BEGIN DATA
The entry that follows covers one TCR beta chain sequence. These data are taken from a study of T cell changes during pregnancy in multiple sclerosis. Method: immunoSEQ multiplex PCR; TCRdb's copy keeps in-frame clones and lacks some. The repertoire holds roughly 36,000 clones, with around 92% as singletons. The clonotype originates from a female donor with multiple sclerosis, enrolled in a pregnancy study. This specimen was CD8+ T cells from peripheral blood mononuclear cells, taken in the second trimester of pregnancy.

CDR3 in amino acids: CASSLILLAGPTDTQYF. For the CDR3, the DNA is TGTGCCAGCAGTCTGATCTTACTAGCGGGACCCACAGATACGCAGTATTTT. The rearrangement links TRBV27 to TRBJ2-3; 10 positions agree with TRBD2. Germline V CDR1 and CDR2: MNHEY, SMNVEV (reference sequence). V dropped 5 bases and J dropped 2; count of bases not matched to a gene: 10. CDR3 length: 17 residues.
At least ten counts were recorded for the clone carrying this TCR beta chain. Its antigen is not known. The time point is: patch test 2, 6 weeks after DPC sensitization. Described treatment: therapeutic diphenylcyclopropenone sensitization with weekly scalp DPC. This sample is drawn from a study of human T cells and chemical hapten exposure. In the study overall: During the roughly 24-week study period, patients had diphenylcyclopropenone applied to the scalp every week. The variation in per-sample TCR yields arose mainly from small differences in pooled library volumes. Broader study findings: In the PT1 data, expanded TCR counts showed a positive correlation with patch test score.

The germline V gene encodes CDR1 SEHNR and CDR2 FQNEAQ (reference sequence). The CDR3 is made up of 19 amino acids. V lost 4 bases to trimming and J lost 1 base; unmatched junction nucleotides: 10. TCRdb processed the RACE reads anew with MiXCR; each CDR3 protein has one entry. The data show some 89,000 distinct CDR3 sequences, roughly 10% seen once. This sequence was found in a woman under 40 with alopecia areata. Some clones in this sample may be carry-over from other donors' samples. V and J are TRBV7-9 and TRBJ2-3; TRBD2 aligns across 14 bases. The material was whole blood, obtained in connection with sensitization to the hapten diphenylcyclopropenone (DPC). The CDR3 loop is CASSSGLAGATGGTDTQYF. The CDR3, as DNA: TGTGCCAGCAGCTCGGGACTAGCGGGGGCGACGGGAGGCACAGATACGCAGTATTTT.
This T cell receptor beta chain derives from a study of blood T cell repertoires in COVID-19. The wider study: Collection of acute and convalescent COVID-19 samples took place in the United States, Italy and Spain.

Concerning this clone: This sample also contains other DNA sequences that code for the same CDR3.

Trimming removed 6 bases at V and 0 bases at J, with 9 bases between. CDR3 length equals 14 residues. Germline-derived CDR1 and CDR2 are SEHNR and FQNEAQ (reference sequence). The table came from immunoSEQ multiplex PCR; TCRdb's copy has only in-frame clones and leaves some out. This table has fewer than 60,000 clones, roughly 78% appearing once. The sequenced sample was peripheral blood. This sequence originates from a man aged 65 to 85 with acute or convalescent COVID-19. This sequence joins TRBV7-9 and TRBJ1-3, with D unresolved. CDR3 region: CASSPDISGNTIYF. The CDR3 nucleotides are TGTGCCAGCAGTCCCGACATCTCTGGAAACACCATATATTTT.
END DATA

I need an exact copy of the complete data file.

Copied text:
The entry that follows covers one TCR beta chain sequence. These data are taken from a study of T cell changes during pregnancy in multiple sclerosis. Method: immunoSEQ multiplex PCR; TCRdb's copy keeps in-frame clones and lacks some. The repertoire holds roughly 36,000 clones, with around 92% as singletons. The clonotype originates from a female donor with multiple sclerosis, enrolled in a pregnancy study. This specimen was CD8+ T cells from peripheral blood mononuclear cells, taken in the second trimester of pregnancy.

CDR3 in amino acids: CASSLILLAGPTDTQYF. For the CDR3, the DNA is TGTGCCAGCAGTCTGATCTTACTAGCGGGACCCACAGATACGCAGTATTTT. The rearrangement links TRBV27 to TRBJ2-3; 10 positions agree with TRBD2. Germline V CDR1 and CDR2: MNHEY, SMNVEV (reference sequence). V dropped 5 bases and J dropped 2; count of bases not matched to a gene: 10. CDR3 length: 17 residues.
At least ten counts were recorded for the clone carrying this TCR beta chain. Its antigen is not known. The time point is: patch test 2, 6 weeks after DPC sensitization. Described treatment: therapeutic diphenylcyclopropenone sensitization with weekly scalp DPC. This sample is drawn from a study of human T cells and chemical hapten exposure. In the study overall: During the roughly 24-week study period, patients had diphenylcyclopropenone applied to the scalp every week. The variation in per-sample TCR yields arose mainly from small differences in pooled library volumes. Broader study findings: In the PT1 data, expanded TCR counts showed a positive correlation with patch test score.

The germline V gene encodes CDR1 SEHNR and CDR2 FQNEAQ (reference sequence). The CDR3 is made up of 19 amino acids. V lost 4 bases to trimming and J lost 1 base; unmatched junction nucleotides: 10. TCRdb processed the RACE reads anew with MiXCR; each CDR3 protein has one entry. The data show some 89,000 distinct CDR3 sequences, roughly 10% seen once. This sequence was found in a woman under 40 with alopecia areata. Some clones in this sample may be carry-over from other donors' samples. V and J are TRBV7-9 and TRBJ2-3; TRBD2 aligns across 14 bases. The material was whole blood, obtained in connection with sensitization to the hapten diphenylcyclopropenone (DPC). The CDR3 loop is CASSSGLAGATGGTDTQYF. The CDR3, as DNA: TGTGCCAGCAGCTCGGGACTAGCGGGGGCGACGGGAGGCACAGATACGCAGTATTTT.
This T cell receptor beta chain derives from a study of blood T cell repertoires in COVID-19. The wider study: Collection of acute and convalescent COVID-19 samples took place in the United States, Italy and Spain.

Concerning this clone: This sample also contains other DNA sequences that code for the same CDR3.

Trimming removed 6 bases at V and 0 bases at J, with 9 bases between. CDR3 length equals 14 residues. Germline-derived CDR1 and CDR2 are SEHNR and FQNEAQ (reference sequence). The table came from immunoSEQ multiplex PCR; TCRdb's copy has only in-frame clones and leaves some out. This table has fewer than 60,000 clones, roughly 78% appearing once. The sequenced sample was peripheral blood. This sequence originates from a man aged 65 to 85 with acute or convalescent COVID-19. This sequence joins TRBV7-9 and TRBJ1-3, with D unresolved. CDR3 region: CASSPDISGNTIYF. The CDR3 nucleotides are TGTGCCAGCAGTCCCGACATCTCTGGAAACACCATATATTTT.